An idea that, well, just struck me of a sudden.
The greatest storyteller in the world could tell only one story. He was cursed from birth to the endless retelling of a single narrative.
He tried with all his skills and talents to break his curse. He told of different protagonists with different provenances. He spoke in different languages, different tones, cadences, rhythms. But still, at the end of the ecstasy that was one of his stories, as his audience slowly returned from world-of-story into world-of-reality, they would be faced with the unfortunate fact, and someone would always say “Why, but that’s the same story! Tell us a new one!”
I can't decide if this idea needs/deserves a longer piece. Oh well.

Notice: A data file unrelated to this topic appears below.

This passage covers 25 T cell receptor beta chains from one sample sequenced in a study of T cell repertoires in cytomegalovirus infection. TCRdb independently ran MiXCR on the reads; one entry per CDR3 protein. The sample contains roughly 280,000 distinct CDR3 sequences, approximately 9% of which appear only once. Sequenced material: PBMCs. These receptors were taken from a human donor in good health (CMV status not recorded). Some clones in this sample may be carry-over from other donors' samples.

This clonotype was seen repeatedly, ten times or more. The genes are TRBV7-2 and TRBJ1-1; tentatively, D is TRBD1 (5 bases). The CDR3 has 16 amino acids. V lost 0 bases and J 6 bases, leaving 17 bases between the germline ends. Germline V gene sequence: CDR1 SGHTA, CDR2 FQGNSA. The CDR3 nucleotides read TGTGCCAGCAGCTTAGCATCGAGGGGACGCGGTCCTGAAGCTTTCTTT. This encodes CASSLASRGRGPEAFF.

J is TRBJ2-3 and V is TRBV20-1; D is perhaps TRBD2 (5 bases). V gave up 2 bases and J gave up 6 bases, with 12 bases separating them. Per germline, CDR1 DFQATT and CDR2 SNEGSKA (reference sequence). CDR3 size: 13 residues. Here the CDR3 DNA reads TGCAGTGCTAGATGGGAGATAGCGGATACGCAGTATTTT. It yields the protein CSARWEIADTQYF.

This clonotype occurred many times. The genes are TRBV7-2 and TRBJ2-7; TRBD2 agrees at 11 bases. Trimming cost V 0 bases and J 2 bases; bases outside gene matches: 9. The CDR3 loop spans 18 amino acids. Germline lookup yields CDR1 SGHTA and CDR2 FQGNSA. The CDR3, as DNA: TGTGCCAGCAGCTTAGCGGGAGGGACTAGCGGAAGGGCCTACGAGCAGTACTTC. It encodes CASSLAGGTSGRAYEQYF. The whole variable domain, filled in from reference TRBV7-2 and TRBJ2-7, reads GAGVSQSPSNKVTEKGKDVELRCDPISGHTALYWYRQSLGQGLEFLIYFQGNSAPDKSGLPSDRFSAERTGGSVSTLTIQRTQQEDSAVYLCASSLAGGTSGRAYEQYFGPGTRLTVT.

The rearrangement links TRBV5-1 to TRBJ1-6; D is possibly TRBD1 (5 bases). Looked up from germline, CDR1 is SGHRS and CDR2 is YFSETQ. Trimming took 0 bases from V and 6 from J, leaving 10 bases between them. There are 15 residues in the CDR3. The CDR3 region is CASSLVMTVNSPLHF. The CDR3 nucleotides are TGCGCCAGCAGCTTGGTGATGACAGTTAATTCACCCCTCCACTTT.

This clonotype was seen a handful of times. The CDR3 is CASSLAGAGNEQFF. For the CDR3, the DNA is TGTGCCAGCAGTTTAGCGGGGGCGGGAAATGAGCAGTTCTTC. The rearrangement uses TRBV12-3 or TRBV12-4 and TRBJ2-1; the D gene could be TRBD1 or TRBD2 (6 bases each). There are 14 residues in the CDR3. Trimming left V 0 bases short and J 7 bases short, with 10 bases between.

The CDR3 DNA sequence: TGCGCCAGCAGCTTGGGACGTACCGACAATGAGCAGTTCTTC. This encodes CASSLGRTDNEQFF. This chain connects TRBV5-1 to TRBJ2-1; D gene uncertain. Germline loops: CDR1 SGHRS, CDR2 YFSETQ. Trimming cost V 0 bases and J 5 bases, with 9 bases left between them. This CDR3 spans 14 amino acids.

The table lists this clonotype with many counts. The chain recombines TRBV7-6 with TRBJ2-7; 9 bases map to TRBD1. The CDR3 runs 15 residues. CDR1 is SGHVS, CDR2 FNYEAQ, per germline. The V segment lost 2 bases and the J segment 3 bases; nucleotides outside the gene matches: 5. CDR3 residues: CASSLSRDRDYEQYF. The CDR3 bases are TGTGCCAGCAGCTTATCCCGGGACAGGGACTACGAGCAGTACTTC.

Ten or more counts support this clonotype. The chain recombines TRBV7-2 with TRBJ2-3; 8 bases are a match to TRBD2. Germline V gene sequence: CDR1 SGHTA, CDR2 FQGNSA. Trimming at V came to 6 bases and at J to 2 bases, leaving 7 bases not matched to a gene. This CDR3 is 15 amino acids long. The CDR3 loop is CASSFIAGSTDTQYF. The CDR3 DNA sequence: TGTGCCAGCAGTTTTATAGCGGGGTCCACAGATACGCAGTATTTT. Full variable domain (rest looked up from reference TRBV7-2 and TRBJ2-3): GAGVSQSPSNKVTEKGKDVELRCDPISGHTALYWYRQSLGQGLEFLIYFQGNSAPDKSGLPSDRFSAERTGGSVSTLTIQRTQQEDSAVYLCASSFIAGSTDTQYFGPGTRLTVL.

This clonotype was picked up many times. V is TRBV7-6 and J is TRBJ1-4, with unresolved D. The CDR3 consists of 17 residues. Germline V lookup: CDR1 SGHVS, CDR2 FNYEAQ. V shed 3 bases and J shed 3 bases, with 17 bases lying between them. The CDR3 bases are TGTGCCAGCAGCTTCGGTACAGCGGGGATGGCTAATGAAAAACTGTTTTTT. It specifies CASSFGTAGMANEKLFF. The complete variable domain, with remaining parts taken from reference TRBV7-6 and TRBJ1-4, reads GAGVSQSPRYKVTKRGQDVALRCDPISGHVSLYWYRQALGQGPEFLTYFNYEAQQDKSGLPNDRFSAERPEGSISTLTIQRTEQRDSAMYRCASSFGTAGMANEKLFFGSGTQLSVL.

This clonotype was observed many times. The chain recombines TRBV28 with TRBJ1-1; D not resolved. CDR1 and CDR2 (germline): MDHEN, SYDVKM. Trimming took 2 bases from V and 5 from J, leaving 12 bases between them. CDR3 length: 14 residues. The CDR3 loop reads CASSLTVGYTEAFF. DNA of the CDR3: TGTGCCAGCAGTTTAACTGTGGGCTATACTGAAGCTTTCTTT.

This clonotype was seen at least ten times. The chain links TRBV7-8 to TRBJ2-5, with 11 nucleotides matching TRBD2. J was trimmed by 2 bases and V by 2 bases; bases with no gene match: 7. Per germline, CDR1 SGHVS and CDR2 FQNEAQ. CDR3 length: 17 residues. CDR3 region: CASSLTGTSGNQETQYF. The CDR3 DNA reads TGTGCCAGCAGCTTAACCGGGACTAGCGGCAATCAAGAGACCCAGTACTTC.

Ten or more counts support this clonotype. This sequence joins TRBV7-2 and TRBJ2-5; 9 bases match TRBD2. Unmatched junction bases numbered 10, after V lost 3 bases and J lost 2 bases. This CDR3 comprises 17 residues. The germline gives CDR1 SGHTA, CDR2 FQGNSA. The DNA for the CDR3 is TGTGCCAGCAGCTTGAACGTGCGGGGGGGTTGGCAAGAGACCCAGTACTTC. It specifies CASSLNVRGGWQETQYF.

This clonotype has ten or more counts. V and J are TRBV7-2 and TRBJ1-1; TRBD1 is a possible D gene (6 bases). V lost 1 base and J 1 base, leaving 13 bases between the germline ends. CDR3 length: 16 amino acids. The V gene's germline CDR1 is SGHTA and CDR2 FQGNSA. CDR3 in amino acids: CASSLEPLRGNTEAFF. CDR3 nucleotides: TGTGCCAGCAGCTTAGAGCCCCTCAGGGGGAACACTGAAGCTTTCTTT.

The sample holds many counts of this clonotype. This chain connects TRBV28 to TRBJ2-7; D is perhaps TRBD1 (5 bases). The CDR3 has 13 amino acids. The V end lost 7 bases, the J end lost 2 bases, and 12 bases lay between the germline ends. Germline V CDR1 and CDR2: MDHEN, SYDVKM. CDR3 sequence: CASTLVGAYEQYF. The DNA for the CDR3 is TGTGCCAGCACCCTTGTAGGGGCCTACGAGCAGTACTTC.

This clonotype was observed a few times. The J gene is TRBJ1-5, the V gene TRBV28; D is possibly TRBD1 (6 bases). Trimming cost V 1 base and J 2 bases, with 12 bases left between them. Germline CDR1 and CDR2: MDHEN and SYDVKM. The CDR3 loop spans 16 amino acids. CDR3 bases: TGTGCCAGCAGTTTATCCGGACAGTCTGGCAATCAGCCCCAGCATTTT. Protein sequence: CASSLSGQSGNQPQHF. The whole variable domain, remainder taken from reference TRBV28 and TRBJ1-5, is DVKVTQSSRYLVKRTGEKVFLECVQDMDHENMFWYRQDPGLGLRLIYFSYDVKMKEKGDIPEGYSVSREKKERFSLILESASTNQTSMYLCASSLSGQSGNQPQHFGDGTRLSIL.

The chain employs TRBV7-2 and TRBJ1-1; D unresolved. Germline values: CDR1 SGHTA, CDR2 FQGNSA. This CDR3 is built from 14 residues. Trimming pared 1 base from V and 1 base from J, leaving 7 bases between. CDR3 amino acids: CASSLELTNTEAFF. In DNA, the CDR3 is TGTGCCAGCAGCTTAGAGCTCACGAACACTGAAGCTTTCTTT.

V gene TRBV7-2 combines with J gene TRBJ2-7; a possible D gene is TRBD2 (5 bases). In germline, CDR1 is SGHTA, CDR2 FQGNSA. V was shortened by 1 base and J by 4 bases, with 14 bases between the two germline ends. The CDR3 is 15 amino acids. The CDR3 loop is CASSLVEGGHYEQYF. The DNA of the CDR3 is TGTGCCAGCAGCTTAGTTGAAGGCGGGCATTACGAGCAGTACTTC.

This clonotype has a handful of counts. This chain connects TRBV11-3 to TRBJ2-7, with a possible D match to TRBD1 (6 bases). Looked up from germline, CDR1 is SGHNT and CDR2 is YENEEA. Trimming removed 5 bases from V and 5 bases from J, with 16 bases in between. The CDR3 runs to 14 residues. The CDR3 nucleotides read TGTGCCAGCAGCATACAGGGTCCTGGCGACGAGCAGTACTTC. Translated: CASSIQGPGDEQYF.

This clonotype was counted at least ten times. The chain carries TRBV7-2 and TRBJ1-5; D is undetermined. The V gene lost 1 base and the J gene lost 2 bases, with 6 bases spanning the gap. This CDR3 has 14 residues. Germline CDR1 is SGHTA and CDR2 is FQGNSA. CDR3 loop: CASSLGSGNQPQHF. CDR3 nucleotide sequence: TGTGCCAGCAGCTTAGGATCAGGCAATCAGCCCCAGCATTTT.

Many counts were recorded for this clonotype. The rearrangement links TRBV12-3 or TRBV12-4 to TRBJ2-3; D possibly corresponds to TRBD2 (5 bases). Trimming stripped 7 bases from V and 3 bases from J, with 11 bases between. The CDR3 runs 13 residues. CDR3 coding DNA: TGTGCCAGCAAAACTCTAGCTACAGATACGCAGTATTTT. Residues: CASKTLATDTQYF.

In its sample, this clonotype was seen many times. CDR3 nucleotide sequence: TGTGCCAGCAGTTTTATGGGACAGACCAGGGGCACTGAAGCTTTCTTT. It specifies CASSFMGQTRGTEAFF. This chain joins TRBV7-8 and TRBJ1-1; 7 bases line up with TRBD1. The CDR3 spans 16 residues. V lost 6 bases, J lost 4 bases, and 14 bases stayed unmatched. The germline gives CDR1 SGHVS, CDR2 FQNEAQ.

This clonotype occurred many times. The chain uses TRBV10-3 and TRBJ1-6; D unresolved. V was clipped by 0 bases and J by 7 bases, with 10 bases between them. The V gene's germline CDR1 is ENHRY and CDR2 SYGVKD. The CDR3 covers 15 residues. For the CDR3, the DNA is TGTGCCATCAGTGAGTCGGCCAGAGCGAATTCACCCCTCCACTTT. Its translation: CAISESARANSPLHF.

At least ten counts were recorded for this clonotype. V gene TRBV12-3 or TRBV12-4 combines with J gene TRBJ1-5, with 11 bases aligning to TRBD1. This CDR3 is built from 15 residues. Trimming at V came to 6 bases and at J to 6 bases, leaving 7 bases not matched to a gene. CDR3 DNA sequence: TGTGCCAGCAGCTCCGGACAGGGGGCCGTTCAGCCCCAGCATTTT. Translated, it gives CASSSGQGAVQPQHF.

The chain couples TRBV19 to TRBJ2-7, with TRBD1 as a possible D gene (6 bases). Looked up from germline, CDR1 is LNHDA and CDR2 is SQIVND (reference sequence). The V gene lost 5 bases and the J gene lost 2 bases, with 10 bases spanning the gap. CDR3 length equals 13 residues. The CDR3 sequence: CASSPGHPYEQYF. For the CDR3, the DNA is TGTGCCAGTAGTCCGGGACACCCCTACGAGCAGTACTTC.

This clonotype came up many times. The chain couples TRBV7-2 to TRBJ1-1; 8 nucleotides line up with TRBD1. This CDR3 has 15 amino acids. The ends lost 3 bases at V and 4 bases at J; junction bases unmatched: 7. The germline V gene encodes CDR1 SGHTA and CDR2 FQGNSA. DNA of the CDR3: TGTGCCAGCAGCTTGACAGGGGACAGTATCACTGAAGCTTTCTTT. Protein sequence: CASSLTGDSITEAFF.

I'm already a third of the way through another book (and have begun to revise something like three stories to submit to various interesting-looking anthologies, because I'm bored and school doesn't start for another month and why not) and conveniently forgot about breakfast, lunch, and dinner today. Oops. (apparently, when left to myself with little to do, I live on words: drinking in chapters and swallowing up whole novels instead of sustenance. But I already knew that with a novel and a journal and a comfortable chair/bench/perch I would be happy until I became so hungry I fainted. And then I would be in trouble). I'll need to go to Borders again before Galapagos, or to the library. Maybe that will be my tomorrow's-task (along with having at least two square meals and clearing a way through the cardboard to my bicycle): the local library is (wonderfully) closer than the train-station, so some 3 blocks away (being generous). I can ask for recommendations for a Rushdie-Borges-Stoppard-Halprin-Calvino loving reader.